van Zutphen: I don’t really see any big challenges or problems. Things are changing, but they always are. One thing could be the competition between traditional (FM) broadcasters and digital solutions, such as streaming services. To focus on the processing part: Assuming good reception, it’s definitely possible to make FM sound as good as — or depending on the bitrates used: even better than — streaming services. Interestingly, what we often see is that FM stations try to replicate their FM sound on their streams, instead of vice versa, including pumping and distortion. Some even purposely use pre-emphasis to replicate the muffled highs that many FM stations have. Streaming codecs usually don’t like these effects at all, so on top of this you get extra codec artifacts.

I’ve heard from multiple people who almost always listen to music streaming services in their car and accidentally switched over to FM that they were shocked by how bad it sounded, and they switched back immediately. And that’s absolutely unnecessary.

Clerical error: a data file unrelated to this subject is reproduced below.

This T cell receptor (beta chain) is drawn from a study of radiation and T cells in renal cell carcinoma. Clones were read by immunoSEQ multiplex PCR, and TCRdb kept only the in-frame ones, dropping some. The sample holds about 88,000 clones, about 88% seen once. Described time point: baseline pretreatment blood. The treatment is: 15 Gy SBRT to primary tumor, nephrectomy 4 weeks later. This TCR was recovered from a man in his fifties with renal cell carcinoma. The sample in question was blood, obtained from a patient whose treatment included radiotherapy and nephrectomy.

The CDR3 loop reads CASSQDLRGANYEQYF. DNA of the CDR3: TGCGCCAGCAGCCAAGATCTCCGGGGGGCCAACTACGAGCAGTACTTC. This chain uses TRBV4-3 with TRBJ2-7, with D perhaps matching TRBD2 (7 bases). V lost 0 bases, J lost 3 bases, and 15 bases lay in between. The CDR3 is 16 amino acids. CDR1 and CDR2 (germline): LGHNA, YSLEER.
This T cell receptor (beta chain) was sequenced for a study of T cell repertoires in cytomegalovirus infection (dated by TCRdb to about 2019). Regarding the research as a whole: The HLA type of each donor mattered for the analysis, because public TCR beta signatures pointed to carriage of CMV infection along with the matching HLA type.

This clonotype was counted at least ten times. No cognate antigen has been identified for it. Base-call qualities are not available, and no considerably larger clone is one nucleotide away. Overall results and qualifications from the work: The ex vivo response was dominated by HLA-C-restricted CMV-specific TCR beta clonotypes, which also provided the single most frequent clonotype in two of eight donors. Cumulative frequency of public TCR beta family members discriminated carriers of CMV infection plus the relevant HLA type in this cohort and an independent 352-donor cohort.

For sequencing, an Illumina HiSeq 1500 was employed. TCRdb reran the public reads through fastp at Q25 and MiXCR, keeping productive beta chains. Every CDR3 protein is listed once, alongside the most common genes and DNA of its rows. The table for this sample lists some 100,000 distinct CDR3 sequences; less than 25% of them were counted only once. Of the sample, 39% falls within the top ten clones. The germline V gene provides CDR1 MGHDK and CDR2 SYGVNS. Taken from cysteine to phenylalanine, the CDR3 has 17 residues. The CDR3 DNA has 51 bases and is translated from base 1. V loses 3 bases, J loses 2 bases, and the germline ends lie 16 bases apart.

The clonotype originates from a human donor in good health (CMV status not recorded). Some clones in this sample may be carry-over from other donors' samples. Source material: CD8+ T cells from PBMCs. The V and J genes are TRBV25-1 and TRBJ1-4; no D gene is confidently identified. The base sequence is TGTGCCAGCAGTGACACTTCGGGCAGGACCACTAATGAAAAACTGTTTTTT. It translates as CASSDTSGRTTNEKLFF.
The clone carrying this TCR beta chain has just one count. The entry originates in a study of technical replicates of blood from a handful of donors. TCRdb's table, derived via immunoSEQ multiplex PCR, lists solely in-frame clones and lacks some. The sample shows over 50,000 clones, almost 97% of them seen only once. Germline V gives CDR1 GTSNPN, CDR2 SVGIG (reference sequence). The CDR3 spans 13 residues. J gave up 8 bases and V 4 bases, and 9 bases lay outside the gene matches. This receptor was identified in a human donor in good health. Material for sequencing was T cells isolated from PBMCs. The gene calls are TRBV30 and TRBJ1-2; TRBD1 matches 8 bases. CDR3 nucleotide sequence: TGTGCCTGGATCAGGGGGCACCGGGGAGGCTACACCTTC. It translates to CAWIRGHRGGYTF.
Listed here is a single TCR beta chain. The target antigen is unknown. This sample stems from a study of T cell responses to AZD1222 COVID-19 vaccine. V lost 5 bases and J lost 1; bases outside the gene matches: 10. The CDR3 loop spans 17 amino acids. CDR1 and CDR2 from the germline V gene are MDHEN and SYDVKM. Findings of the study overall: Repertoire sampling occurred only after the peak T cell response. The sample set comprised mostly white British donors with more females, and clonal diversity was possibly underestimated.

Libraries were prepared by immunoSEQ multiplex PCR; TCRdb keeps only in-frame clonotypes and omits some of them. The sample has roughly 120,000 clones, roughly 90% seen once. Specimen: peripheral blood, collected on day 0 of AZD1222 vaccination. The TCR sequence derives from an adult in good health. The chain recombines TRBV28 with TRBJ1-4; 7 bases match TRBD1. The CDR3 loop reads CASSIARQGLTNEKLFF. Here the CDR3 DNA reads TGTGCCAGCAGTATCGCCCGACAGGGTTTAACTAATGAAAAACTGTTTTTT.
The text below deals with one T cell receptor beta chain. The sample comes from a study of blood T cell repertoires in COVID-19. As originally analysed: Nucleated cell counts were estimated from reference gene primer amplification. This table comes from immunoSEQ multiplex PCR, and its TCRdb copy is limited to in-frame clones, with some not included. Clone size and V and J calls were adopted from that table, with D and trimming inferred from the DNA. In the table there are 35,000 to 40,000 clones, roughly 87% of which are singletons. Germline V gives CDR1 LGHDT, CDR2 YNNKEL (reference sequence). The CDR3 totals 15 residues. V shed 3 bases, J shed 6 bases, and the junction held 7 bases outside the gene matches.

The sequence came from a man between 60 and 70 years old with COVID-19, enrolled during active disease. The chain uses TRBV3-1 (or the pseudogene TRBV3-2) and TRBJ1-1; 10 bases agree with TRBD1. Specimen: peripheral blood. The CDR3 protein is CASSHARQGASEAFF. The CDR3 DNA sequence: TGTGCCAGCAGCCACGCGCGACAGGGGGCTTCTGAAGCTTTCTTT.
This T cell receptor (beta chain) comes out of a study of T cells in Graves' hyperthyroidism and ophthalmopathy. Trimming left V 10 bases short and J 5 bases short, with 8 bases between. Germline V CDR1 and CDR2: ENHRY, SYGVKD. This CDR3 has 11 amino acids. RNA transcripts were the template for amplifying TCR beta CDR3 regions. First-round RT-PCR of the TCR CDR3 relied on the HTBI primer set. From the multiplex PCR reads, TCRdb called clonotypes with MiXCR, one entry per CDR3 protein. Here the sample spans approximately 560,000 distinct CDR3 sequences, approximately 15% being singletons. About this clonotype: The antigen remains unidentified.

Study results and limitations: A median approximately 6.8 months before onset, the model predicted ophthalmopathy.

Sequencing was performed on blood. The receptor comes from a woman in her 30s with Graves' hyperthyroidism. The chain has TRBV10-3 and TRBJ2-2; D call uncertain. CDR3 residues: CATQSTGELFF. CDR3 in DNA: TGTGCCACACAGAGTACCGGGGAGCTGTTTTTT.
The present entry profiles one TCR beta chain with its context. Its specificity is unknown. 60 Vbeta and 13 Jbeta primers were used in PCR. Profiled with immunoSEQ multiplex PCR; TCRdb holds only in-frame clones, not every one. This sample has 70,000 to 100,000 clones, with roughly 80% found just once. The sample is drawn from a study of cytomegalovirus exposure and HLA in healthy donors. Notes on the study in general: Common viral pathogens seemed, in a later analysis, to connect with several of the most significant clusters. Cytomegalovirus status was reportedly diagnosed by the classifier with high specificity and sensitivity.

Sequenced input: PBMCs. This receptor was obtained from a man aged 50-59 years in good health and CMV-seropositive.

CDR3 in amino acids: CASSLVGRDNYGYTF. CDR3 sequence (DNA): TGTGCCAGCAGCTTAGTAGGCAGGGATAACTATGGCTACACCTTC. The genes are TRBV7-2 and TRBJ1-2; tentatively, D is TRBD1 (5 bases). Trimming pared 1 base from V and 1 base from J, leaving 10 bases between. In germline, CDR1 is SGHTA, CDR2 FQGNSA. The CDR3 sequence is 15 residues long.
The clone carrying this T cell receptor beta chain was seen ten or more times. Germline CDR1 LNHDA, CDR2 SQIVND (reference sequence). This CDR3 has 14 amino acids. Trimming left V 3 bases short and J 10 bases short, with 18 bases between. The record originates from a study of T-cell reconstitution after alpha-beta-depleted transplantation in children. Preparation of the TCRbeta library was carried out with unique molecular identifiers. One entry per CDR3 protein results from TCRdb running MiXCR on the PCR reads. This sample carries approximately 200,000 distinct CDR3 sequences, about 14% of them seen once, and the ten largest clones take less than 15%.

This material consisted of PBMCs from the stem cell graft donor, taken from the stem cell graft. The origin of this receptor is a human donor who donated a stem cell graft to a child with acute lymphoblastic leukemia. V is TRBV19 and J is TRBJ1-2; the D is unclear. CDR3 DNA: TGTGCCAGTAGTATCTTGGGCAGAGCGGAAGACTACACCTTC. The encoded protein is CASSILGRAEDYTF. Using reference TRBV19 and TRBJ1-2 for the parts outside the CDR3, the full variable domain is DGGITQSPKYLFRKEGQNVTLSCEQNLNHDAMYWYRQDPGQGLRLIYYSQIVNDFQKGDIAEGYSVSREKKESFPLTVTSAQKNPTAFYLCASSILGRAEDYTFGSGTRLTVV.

For clarity, I’m not saying that you shouldn’t aim for a big signature sound, either on FM or digital. Of course you want to stand out and be noticed. But, having muffled and distorted highs on your stream “because that’s what radio is supposed to sound like” doesn’t seem to be the right path to me.

RW: What new products will your company be showing? Why should attendees visit your stand? (Stand 8.E38)

van Zutphen: Where should I get started? Let me just give you the highlights of what’s new since the last IBC.